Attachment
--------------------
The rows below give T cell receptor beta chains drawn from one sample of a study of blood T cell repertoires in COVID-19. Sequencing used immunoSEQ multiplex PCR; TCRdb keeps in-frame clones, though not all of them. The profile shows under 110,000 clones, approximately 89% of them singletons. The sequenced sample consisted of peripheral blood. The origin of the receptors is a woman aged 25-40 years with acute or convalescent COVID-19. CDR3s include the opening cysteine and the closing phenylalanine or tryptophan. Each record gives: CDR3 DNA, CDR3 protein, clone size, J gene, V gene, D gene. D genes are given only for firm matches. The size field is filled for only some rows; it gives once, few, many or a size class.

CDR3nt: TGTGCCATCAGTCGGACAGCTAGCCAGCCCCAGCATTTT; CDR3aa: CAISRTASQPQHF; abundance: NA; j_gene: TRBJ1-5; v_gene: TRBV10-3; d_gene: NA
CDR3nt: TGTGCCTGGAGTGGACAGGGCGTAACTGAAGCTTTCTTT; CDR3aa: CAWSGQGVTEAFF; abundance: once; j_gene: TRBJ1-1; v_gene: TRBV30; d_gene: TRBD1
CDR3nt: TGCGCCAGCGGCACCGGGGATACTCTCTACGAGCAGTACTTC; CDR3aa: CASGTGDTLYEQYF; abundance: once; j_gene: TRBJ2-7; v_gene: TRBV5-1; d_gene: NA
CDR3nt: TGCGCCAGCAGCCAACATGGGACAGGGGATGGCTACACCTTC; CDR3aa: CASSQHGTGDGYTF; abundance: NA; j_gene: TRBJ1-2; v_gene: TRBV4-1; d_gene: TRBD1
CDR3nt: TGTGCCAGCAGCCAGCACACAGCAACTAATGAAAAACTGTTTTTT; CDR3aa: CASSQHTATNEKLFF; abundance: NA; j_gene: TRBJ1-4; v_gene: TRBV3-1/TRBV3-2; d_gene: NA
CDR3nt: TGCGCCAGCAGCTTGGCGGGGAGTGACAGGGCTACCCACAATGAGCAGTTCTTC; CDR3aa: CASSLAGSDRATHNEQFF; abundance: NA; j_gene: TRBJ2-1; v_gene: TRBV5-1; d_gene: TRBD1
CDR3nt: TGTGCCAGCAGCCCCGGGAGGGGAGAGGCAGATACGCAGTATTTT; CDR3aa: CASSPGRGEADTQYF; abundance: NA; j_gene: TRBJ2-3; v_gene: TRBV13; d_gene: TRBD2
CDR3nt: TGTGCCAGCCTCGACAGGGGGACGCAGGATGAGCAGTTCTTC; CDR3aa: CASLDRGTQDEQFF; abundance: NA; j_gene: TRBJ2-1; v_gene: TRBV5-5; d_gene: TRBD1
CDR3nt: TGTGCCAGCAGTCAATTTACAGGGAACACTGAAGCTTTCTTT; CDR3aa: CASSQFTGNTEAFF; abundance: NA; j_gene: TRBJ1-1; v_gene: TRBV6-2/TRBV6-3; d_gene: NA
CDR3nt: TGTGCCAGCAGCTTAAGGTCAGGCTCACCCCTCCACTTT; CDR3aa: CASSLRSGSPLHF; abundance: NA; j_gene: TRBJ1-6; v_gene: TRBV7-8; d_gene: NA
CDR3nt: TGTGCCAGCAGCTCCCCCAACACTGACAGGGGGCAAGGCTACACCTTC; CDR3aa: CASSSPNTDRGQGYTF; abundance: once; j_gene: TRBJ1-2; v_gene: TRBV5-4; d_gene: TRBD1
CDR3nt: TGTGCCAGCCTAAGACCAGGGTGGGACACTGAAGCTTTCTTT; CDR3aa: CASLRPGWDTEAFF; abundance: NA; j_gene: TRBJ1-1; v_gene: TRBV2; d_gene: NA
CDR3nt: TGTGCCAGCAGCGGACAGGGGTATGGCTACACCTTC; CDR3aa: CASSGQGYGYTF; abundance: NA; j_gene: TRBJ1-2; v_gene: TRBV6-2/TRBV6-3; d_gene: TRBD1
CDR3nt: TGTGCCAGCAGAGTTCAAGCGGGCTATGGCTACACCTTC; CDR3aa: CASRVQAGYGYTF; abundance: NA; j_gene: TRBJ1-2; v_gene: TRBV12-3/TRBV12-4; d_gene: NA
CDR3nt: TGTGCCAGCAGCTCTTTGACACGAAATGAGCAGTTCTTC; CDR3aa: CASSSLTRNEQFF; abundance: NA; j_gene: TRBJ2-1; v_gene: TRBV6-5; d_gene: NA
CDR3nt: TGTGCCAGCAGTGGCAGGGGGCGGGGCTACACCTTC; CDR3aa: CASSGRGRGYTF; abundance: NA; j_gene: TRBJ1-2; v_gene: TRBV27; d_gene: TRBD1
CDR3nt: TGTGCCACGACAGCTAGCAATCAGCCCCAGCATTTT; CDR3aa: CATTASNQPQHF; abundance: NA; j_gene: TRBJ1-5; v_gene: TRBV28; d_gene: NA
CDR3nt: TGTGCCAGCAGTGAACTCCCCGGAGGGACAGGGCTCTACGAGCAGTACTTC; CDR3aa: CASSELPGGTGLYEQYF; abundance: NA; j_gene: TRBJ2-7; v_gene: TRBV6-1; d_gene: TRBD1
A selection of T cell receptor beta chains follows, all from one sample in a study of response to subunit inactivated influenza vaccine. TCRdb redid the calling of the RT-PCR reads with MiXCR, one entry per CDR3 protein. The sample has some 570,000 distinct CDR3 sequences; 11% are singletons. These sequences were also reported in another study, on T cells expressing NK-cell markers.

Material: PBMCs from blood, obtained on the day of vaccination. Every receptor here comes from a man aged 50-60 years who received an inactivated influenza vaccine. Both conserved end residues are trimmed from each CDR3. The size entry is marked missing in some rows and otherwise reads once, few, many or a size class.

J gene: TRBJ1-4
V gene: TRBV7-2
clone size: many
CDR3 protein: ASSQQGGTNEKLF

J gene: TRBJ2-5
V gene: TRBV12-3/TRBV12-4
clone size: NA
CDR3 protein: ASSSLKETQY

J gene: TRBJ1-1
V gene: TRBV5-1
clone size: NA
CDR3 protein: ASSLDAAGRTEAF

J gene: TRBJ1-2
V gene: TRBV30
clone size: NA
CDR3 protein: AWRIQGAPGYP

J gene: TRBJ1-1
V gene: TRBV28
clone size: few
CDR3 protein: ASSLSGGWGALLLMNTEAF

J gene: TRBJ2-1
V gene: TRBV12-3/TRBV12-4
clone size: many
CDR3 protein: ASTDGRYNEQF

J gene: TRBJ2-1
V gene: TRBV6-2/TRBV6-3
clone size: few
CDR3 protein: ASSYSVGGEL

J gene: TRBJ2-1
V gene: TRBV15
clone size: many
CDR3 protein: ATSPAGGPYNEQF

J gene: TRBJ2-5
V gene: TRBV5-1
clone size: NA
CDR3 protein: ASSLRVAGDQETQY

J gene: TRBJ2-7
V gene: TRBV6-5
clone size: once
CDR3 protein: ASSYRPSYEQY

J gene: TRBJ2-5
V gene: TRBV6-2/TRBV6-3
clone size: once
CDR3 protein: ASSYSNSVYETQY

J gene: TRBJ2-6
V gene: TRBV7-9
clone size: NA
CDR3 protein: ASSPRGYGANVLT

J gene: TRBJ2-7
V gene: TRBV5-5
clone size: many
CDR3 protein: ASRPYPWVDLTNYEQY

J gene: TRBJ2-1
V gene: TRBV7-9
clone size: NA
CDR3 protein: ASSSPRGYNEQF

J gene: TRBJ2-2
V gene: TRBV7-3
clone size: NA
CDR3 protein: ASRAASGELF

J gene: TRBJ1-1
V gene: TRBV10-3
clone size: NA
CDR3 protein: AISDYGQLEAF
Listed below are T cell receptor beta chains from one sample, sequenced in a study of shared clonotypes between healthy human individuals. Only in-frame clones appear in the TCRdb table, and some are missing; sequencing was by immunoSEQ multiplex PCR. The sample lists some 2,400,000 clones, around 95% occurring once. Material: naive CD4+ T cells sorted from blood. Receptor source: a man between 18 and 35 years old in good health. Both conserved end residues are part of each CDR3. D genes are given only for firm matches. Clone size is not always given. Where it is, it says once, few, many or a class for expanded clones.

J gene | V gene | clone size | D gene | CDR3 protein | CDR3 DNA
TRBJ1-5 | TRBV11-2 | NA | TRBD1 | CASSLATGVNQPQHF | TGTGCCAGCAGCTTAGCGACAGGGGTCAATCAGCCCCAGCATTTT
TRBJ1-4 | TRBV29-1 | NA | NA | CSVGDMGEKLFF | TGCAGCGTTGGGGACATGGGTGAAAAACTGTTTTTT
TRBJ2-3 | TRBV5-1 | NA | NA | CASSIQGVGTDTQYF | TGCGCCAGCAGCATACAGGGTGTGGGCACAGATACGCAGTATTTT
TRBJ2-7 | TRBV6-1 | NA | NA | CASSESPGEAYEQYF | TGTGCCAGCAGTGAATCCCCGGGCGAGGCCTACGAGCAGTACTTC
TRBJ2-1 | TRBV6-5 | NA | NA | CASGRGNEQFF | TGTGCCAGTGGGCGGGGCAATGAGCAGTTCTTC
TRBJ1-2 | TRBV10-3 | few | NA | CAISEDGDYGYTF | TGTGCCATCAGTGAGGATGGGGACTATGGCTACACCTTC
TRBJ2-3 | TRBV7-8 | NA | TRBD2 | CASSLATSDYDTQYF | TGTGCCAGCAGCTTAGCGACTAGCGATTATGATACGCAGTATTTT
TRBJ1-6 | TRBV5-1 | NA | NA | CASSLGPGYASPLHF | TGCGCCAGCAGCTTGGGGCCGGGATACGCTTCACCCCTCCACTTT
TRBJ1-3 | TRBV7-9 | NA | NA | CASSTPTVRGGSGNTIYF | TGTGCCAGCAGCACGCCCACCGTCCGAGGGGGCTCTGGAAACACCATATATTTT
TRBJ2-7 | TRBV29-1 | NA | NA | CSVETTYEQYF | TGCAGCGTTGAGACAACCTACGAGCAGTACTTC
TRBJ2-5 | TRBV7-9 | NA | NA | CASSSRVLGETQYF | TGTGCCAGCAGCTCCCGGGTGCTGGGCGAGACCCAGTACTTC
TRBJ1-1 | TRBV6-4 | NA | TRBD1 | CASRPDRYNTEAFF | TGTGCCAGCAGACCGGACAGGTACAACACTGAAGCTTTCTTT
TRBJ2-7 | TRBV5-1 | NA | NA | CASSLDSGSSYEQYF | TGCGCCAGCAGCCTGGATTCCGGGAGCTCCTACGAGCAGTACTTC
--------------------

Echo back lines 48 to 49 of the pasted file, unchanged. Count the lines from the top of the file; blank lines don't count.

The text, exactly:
clone size: few
CDR3 protein: ASSYSVGGEL